Saturday Nov. 16 a group of volunteers in Peel brought a strong message to local MP's in Brampton. We participated in a "Bike for the Climate" event, riding the Etobicoke Creek Trail from MP Parm Gill's office to MP Kyle Seeback's office. We carried signs with the message that we don't want dirty tar sands or leaky pipelines running through our communities. We invited both MPs to participate but they didn't respond to our invitation.
Commercial fishing boats make their way back up the Fraser River to Steveston Harbour to offload sockeye salmon near the end of a 32-hour fishery window in Richmond, B.C., on Thursday August 26, 2010.
(DARRYL DYCK FOR THE GLOBE AND MAIL)
The federal Conservative government consulted with both environmental organizations and industry associations before making controversial changes to the Fisheries Act last year, but listened primarily to industry.
When a section of one of the government’s massive 2012 omnibus budget bills limited the scope of the legislation governing the protection of fish and their habitats, some ecologists said it was the biggest setback to conservation law in more than 50 years.
Dr John Cherry, a hydrogeologist with the Council of Canadian Academies (CCA), says fracking wells in Canada aren't built for the long haul; they tend to spring leaks.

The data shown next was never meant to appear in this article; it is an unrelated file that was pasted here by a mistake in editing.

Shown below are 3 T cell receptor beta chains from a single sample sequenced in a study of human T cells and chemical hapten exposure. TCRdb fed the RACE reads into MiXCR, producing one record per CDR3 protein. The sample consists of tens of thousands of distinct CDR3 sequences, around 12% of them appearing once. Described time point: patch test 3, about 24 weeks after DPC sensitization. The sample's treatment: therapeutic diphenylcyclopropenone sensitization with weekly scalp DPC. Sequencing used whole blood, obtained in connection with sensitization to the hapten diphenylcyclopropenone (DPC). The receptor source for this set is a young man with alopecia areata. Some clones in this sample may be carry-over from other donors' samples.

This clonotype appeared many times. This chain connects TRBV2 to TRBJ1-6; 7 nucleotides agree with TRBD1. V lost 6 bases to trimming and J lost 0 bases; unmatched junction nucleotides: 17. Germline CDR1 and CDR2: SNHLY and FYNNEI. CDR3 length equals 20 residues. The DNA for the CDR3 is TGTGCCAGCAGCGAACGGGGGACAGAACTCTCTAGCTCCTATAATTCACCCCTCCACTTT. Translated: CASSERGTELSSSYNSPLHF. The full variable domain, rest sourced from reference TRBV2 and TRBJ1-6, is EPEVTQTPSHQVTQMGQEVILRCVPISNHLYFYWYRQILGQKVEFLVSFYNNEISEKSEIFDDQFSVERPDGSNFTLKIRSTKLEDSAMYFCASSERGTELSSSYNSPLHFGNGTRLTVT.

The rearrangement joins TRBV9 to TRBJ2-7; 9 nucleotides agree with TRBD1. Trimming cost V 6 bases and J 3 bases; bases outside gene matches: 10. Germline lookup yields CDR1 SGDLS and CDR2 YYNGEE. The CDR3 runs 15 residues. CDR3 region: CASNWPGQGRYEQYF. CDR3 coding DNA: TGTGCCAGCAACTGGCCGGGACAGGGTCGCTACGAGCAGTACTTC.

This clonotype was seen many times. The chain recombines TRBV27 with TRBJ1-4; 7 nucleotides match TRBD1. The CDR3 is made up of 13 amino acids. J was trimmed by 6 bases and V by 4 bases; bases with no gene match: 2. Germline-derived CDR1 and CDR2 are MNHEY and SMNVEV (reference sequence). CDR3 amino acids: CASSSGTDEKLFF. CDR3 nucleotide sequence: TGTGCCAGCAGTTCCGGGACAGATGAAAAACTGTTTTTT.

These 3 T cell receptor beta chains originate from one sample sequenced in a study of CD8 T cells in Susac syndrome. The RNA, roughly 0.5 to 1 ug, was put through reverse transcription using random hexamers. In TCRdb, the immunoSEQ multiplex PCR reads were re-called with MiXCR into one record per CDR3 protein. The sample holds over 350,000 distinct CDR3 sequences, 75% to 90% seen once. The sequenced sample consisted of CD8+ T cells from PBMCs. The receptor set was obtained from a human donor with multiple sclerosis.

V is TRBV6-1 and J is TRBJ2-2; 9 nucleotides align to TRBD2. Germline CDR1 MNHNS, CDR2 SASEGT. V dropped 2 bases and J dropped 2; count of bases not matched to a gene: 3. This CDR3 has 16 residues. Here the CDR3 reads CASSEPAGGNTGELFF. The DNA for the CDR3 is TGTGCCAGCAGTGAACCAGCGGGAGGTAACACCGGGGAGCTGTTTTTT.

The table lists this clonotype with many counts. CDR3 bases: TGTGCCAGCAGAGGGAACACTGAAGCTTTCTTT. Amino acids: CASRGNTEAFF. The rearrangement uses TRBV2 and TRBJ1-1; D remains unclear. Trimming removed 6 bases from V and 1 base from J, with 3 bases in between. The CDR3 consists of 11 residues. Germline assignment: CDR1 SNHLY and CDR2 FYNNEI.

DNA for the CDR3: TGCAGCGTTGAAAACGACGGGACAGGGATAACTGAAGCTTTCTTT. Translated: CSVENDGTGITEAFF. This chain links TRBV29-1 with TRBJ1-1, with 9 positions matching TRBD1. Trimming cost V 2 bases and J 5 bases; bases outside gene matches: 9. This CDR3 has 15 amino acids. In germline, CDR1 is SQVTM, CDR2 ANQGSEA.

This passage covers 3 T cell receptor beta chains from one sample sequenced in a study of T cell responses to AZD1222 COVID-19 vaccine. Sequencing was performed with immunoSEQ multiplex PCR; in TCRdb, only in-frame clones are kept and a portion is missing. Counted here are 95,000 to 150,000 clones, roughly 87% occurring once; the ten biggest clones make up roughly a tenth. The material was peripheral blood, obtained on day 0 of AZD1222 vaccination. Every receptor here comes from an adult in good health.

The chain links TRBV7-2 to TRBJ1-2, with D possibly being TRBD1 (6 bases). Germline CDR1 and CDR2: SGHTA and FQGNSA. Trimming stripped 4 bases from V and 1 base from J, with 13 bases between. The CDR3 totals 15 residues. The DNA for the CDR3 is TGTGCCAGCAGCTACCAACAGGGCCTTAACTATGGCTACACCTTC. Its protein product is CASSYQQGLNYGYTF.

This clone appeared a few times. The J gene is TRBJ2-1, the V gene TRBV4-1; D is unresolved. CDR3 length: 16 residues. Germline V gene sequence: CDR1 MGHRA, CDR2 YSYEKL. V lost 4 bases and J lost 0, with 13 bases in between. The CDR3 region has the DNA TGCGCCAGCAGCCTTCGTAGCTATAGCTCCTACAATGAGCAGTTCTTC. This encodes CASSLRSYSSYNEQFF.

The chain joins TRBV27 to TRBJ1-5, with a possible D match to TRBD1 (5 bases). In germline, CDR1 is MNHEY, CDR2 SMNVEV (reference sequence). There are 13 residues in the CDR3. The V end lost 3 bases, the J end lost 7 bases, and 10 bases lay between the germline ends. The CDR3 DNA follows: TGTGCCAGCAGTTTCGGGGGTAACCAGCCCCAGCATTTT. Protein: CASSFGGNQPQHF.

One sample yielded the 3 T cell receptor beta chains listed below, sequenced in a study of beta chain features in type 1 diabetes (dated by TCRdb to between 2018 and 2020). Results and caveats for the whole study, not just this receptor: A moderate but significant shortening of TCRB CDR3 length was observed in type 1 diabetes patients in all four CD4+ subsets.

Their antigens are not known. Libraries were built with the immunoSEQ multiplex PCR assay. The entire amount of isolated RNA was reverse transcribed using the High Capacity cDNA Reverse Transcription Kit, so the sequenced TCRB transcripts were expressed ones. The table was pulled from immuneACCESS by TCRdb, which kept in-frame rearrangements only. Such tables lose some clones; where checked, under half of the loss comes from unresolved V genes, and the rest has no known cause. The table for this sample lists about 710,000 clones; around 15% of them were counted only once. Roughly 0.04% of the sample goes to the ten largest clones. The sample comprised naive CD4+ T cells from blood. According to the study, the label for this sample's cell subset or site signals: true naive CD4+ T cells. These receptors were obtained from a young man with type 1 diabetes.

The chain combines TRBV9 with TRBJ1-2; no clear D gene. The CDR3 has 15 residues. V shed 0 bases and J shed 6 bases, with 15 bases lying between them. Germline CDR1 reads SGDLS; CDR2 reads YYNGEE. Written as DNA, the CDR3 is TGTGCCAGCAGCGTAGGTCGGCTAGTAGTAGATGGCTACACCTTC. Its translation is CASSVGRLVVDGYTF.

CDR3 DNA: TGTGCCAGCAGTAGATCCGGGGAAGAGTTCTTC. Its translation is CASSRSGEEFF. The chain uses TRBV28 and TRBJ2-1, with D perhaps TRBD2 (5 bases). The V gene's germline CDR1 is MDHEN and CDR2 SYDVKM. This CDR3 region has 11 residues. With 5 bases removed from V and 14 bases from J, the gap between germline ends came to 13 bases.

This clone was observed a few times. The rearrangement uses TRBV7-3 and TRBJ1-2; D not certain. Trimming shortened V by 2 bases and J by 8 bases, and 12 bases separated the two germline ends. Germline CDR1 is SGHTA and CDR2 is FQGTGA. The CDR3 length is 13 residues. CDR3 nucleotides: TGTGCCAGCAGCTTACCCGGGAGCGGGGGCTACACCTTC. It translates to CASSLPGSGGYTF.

"In my view, well integrity is likely the most important shale gas issue," said Dr Cherry in Toronto, Thursday, May 29. Dr Cherry chaired the CCA's expert panel on understanding the environmental impacts of shale gas extraction (fracking). This panel released its report in early May.
At its December meeting the City of Mississauga’s Environmental Advisory Committee (EAC) passed on to Mississauga Council a recommendation to apply to add the City’s publicly owned Credit River and Etobicoke Creek valley lands to the Greenbelt. The Greenbelt resolution is on the Council agenda for its February 12th meeting. If successful, the Mississauga initiative will be the first addition to the Greenbelt under Ontario’s new Urban River Valley (URV) designation, enacted early last year. It will also mark the expansion of the Greenbelt into Ontario’s second most populous municipality.
From the raging torrents of the Niagara River to the placid Welland Canal one can walk for ten miles through the wooded forest gardens of the Niagara Escarpment. Here in some patches, old growth giant oaks and maples soar above wild ginger and may apple. This shady glen has spectacular lookouts over the Niagara Fruit Belt to Lake Ontario, such as Queenston Heights and the Woodend Conservation area. These wilds overwhelm relics of 19th century assaults on nature, such as lime kilns, a “haunted” “ghost” tunnel under which the Bruce Trail travel and the stone ruins of the abandoned Third Welland Canal.
On Tuesday October 22, Sierra Club Ontario, Sierra Club Peel Region Group and Credit Valley Conservation hosted a tree planting at Erindale Park, Mississauga. This event concludes Sierra Club Ontario’s tree planting for the season. We had a turnout of 11 volunteers and we managed to plant 143 trees, making our Grand Total 925 trees this year! The club joined with Credit Valley Conservation for four tree planting events this year, which took place in Streetsville Memorial Park, Meadowvale Conservation Area, Birchwood Park and finally Erindale Park.